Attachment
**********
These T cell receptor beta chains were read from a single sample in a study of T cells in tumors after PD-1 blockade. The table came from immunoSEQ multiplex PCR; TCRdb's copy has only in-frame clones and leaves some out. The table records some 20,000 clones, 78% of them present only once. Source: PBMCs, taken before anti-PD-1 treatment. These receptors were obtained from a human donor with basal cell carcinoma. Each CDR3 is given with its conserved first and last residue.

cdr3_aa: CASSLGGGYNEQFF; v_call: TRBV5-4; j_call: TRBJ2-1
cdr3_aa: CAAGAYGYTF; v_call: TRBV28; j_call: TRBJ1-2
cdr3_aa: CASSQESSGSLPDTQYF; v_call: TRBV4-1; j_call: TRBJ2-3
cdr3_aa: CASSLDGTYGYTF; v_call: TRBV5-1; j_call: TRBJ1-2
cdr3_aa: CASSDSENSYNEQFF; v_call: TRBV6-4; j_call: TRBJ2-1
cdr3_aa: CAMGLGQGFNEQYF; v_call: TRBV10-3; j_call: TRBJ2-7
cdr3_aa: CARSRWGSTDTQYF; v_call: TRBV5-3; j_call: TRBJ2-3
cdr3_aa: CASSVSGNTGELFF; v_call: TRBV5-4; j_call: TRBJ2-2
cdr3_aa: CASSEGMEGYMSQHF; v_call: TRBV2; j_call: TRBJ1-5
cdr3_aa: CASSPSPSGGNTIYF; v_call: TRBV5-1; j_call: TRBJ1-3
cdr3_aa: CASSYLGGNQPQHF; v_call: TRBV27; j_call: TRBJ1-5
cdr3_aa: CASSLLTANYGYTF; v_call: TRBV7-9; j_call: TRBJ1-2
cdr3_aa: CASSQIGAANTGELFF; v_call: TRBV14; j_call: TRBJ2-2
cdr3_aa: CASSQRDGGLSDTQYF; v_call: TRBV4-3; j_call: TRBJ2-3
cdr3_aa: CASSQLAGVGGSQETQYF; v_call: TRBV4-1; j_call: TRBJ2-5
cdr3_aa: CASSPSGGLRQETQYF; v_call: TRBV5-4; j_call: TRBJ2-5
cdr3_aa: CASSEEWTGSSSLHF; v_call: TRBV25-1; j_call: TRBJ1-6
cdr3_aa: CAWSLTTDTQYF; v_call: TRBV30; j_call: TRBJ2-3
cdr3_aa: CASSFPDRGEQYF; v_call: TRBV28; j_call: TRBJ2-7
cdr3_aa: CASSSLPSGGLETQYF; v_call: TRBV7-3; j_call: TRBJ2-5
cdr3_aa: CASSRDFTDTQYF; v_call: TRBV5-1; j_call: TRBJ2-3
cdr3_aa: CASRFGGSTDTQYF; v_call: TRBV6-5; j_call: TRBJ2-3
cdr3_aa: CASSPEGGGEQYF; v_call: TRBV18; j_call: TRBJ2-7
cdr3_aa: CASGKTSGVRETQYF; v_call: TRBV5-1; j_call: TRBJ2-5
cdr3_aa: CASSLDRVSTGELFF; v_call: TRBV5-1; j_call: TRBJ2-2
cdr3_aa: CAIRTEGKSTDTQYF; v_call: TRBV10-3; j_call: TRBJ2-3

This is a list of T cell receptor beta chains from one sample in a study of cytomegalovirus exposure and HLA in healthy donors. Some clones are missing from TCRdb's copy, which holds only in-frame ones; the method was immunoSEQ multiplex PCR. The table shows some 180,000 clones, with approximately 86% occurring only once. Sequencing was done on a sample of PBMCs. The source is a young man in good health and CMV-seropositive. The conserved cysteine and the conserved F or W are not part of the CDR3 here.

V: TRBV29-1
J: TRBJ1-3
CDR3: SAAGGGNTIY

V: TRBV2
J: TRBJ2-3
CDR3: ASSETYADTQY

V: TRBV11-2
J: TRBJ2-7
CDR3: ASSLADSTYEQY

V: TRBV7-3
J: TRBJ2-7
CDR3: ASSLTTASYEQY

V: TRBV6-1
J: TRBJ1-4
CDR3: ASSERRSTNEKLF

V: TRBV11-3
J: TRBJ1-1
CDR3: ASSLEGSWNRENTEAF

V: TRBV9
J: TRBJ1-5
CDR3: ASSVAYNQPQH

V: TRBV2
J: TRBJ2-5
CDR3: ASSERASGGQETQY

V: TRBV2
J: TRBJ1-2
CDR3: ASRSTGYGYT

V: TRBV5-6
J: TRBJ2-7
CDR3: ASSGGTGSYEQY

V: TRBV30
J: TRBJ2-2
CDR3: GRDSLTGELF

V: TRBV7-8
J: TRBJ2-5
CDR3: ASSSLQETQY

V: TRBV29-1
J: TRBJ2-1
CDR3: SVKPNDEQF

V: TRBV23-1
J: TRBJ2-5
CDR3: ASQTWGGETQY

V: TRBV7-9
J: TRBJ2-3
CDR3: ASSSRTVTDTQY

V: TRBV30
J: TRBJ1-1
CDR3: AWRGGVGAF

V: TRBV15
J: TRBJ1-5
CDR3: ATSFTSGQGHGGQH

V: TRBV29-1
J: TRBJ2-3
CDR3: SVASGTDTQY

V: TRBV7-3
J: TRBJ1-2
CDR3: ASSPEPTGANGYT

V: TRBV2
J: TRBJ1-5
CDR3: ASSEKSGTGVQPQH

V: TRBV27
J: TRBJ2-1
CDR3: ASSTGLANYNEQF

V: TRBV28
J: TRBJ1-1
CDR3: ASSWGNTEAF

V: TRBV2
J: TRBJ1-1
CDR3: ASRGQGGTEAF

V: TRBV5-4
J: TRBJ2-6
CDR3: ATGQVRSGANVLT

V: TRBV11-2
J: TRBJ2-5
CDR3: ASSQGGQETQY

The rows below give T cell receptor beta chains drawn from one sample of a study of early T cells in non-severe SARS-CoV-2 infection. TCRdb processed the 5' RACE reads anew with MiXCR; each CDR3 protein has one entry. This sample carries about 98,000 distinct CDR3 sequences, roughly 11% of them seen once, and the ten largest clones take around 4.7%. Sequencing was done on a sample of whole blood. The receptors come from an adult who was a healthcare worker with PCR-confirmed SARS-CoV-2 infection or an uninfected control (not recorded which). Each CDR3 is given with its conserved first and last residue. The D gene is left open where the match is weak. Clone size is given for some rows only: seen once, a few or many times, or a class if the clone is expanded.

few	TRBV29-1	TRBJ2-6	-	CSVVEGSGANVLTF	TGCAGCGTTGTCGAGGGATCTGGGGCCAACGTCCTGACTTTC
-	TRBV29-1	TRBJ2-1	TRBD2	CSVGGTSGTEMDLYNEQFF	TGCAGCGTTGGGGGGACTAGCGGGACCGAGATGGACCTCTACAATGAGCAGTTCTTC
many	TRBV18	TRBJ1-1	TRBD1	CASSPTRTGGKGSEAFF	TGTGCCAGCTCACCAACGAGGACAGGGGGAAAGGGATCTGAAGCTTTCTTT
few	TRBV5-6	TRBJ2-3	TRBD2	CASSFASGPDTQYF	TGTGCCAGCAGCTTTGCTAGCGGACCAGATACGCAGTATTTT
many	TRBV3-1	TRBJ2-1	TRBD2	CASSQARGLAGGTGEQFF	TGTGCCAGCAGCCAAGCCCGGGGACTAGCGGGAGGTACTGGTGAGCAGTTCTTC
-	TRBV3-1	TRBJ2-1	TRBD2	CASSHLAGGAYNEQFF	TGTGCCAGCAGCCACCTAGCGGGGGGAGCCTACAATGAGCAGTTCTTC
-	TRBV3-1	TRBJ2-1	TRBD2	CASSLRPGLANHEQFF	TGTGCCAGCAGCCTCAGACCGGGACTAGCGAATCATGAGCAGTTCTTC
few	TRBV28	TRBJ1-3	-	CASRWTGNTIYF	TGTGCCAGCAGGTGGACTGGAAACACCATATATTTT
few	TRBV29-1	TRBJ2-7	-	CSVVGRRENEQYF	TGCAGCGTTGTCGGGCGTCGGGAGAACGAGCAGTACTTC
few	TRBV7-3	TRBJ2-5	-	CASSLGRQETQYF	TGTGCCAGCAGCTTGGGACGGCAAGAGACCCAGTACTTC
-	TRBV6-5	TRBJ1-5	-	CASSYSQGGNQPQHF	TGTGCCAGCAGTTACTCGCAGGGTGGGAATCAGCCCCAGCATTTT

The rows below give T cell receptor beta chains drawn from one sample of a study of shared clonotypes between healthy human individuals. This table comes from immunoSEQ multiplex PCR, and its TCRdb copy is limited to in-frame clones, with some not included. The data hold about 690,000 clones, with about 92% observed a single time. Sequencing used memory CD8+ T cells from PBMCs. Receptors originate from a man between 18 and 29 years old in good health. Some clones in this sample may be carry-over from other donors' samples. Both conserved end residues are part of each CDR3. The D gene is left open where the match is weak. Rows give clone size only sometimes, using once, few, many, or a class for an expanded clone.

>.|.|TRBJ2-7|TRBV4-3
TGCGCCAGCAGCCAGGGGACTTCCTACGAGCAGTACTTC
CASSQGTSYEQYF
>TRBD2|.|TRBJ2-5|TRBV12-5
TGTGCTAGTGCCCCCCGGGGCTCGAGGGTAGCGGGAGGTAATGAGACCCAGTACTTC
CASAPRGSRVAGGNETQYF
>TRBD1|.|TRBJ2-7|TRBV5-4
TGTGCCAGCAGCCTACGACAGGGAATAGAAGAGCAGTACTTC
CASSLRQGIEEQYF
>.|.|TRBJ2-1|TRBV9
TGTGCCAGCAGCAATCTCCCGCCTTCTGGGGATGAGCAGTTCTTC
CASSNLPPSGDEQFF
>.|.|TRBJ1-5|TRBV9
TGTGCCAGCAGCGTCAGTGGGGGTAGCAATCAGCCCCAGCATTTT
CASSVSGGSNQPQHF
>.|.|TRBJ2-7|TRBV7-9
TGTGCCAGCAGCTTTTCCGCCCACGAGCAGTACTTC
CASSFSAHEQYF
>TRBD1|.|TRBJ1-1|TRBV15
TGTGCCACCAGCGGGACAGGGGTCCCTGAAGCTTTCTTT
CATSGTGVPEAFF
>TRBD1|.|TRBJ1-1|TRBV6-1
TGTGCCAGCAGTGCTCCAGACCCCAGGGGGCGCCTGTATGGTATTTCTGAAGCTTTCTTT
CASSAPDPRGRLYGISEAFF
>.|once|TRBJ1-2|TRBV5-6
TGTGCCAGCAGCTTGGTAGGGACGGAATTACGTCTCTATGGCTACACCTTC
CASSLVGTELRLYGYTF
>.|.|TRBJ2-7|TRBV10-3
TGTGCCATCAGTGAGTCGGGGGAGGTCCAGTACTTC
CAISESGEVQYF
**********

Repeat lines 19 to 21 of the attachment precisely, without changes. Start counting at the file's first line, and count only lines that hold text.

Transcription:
cdr3_aa: CAWSLTTDTQYF; v_call: TRBV30; j_call: TRBJ2-3
cdr3_aa: CASSFPDRGEQYF; v_call: TRBV28; j_call: TRBJ2-7
cdr3_aa: CASSSLPSGGLETQYF; v_call: TRBV7-3; j_call: TRBJ2-5